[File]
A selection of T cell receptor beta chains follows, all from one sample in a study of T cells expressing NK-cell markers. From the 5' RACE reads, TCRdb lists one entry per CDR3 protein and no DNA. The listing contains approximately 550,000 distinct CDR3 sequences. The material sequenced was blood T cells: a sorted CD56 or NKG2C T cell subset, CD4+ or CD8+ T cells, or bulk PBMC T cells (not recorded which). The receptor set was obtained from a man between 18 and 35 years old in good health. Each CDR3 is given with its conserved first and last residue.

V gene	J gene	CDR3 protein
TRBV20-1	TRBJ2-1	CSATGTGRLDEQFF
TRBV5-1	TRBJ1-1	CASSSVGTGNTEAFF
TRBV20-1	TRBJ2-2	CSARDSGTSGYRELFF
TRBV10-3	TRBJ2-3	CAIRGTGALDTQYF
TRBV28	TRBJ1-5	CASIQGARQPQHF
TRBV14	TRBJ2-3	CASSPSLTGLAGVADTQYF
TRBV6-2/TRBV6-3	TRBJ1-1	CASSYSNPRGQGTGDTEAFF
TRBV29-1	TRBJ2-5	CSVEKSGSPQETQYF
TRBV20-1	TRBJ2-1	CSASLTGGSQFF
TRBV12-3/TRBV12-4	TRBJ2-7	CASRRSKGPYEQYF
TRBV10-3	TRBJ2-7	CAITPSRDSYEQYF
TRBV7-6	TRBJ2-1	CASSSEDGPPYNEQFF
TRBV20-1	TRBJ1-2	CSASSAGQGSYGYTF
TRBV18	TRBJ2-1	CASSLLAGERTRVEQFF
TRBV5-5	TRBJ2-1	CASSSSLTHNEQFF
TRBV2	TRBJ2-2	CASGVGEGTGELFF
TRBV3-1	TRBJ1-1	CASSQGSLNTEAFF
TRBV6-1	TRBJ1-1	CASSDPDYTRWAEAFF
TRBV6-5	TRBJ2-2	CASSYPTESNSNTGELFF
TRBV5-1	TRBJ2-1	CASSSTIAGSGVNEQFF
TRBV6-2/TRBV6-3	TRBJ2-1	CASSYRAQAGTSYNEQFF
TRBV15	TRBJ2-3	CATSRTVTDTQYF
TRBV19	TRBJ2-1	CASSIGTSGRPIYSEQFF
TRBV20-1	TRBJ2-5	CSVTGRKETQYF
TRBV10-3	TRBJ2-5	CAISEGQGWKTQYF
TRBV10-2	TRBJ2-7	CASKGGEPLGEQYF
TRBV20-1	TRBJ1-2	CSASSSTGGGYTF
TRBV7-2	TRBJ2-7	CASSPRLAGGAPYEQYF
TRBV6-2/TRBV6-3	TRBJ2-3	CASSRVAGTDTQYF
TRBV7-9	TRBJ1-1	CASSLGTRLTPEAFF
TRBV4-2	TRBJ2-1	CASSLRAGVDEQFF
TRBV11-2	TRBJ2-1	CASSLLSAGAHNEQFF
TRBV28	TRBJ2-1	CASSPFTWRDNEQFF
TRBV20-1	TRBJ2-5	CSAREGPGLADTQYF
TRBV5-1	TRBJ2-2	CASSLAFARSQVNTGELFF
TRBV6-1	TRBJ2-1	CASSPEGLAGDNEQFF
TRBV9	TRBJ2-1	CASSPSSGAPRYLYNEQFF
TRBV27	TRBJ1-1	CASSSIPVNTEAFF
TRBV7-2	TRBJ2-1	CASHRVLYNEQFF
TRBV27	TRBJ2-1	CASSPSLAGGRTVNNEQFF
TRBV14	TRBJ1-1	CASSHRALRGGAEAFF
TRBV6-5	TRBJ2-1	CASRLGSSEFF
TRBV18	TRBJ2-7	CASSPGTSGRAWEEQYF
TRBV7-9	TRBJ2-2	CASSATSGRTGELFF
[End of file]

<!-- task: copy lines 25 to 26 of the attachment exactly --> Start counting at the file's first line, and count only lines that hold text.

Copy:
TRBV19	TRBJ2-1	CASSIGTSGRPIYSEQFF
TRBV20-1	TRBJ2-5	CSVTGRKETQYF